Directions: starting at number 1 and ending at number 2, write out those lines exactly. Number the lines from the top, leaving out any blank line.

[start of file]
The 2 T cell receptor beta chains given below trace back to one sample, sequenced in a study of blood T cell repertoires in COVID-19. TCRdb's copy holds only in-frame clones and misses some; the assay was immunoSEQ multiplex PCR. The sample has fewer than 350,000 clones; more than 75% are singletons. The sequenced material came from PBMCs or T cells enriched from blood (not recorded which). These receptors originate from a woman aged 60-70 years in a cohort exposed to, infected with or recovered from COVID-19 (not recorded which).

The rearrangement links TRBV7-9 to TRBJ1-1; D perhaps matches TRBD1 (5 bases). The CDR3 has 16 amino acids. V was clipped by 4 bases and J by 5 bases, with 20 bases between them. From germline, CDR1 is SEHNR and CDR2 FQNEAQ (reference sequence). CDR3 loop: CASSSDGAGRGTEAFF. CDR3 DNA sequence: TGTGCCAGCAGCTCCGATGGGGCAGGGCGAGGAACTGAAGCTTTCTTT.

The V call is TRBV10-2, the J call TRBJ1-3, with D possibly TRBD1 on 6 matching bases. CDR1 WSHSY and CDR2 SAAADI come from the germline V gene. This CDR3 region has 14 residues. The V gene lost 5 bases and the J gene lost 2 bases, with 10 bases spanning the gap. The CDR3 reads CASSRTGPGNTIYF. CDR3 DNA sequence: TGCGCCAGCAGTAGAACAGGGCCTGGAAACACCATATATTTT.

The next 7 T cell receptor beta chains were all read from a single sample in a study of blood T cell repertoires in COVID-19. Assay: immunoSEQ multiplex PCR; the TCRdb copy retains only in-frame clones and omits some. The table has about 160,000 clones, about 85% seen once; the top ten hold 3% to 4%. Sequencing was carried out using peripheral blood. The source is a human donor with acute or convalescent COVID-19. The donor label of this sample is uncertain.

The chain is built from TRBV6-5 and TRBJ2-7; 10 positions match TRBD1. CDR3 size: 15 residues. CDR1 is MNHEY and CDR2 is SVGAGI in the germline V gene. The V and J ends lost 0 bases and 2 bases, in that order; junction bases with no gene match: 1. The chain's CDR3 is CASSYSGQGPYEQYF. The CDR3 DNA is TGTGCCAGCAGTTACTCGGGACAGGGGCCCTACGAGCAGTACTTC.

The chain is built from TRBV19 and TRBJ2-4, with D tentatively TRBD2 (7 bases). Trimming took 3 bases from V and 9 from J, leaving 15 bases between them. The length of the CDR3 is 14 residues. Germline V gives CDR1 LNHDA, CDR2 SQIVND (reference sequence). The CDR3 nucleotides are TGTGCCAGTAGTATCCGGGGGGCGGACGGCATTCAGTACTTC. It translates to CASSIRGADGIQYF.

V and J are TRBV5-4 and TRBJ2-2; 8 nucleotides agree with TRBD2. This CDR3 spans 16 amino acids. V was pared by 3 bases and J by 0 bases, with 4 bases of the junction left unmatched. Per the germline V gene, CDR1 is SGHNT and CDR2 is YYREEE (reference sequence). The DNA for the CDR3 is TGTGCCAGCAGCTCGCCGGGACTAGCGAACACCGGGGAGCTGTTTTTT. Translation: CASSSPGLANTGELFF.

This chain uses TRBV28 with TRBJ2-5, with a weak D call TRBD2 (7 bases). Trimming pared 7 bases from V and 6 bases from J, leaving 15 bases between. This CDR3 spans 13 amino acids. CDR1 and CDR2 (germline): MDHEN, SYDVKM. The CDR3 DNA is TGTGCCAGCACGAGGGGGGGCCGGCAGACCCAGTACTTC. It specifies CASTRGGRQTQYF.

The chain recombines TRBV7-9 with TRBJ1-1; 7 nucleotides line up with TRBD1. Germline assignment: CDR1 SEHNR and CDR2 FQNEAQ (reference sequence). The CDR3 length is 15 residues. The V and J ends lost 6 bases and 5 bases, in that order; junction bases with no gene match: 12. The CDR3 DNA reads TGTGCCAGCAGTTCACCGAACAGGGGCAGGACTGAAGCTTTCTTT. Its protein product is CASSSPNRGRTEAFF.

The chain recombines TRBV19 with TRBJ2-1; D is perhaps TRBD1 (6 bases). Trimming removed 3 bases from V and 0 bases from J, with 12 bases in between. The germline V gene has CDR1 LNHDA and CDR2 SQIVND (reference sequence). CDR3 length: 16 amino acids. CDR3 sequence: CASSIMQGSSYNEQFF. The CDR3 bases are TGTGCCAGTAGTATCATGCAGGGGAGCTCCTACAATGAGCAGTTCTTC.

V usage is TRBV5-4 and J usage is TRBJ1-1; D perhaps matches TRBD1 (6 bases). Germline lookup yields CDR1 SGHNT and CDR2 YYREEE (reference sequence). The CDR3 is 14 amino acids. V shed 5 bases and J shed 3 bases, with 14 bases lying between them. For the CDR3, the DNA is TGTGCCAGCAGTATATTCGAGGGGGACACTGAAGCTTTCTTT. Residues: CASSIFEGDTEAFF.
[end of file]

The 2 T cell receptor beta chains given below trace back to one sample, sequenced in a study of blood T cell repertoires in COVID-19. TCRdb's copy holds only in-frame clones and misses some; the assay was immunoSEQ multiplex PCR. The sample has fewer than 350,000 clones; more than 75% are singletons. The sequenced material came from PBMCs or T cells enriched from blood (not recorded which). These receptors originate from a woman aged 60-70 years in a cohort exposed to, infected with or recovered from COVID-19 (not recorded which).

The rearrangement links TRBV7-9 to TRBJ1-1; D perhaps matches TRBD1 (5 bases). The CDR3 has 16 amino acids. V was clipped by 4 bases and J by 5 bases, with 20 bases between them. From germline, CDR1 is SEHNR and CDR2 FQNEAQ (reference sequence). CDR3 loop: CASSSDGAGRGTEAFF. CDR3 DNA sequence: TGTGCCAGCAGCTCCGATGGGGCAGGGCGAGGAACTGAAGCTTTCTTT.